New Tiger Ureña: 'I’ll help with all I have'

December 29th, 2020

The best seasons of José Ureña’s career came with Juan Nieves as his pitching coach in Miami, including Ureña's 14-win season in 2017. When Ureña looked for a new opportunity this offseason after spending his entire six-year career in Miami, seeing Nieves as the new assistant pitching coach in Detroit was good news.

“For me, he affected a lot,” said Ureña, who talked with Detroit reporters via video conference on Tuesday after signing a one-year, $3.25 million deal with the Tigers last week. “The way we were working in those years, every time we get out there, you try to keep on the same rhythm, try to fight and attack my strong way.”

Nieves wasn’t the biggest factor in his decision, but it helped him feel comfortable with a move to the American League.

“I don’t have anything in mind where I want to be,” he said. “The thing was just looking for an opportunity and get out there and help each other, even when those young guys come up. I’ll help with all I have. We can help each other and we can move forward.”

Ureña was worth 1.9 wins above replacement (per Baseball-Reference) in 2017 and '18, both seasons with Nieves as his pitching coach, and he became Miami’s Opening Day starter before injuries and inconsistencies plagued him the past two years. The Marlins non-tendered Ureña this offseason after he compiled a 4-13 record and 5.25 ERA in '19 and '20 combined. The Tigers offered not only an opportunity to be a regular starter again, but also a chance at a turnaround.

The shortened 2020 season was a relative nightmare for Ureña, who was scratched from his first start of the year due to COVID protocol, and he didn’t debut until September. He made just five starts and left his final one in the third inning after a line drive fractured his right forearm.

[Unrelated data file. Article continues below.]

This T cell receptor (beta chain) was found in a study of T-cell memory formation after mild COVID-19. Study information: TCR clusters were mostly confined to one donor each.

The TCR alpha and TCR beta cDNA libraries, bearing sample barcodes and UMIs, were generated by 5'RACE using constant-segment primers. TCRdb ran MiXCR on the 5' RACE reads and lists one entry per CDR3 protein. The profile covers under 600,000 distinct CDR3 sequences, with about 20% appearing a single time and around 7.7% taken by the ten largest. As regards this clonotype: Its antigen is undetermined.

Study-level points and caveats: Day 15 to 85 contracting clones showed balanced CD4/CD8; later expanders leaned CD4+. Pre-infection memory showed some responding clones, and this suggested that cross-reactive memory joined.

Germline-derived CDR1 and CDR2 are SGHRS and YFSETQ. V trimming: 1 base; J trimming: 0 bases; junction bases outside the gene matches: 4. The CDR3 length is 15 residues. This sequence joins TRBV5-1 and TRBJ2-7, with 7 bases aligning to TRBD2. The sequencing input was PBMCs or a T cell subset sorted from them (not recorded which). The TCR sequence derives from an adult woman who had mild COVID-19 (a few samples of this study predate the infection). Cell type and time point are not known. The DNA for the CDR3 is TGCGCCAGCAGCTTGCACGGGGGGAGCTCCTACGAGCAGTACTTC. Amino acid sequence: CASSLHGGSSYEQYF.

Ureña's forearm is good now, he said, and he’s currently on a throwing program. Now, he’ll try to get back to his old form.

“If you look back at ’17 and ’18, that was an idea of when I was healthy and I was complete. For ’19 and ’20, there was a lot of stuff. … For me, if I can go out there and be healthy, I think the longer I can be out there playing and competing, it’s better.”

One positive that came out of last season, despite the results, was Ureña widening his arsenal after hitters began to sit on his mid-90s sinker. When Ureña won 14 games in 2017, he used his four-seam and two-seam fastballs nearly equally along with his slider. The next two years, his two-seamer comprised more than half his pitches as he tried to attack hitters, get ground-ball outs and work deeper into games. Opponents hit the sinker for a .320 average and .495 slugging percentage in '19.

Last season was more of a return to previous form. While his sinker was still his dominant pitch, his slider became more important, and he dusted off his four-seam fastball.

“We opened up a little bit more of the zone, attacking with the straight four-seam on the outside corner, and it made a big difference when we came out with the slider,” Ureña said. “That will help a lot.”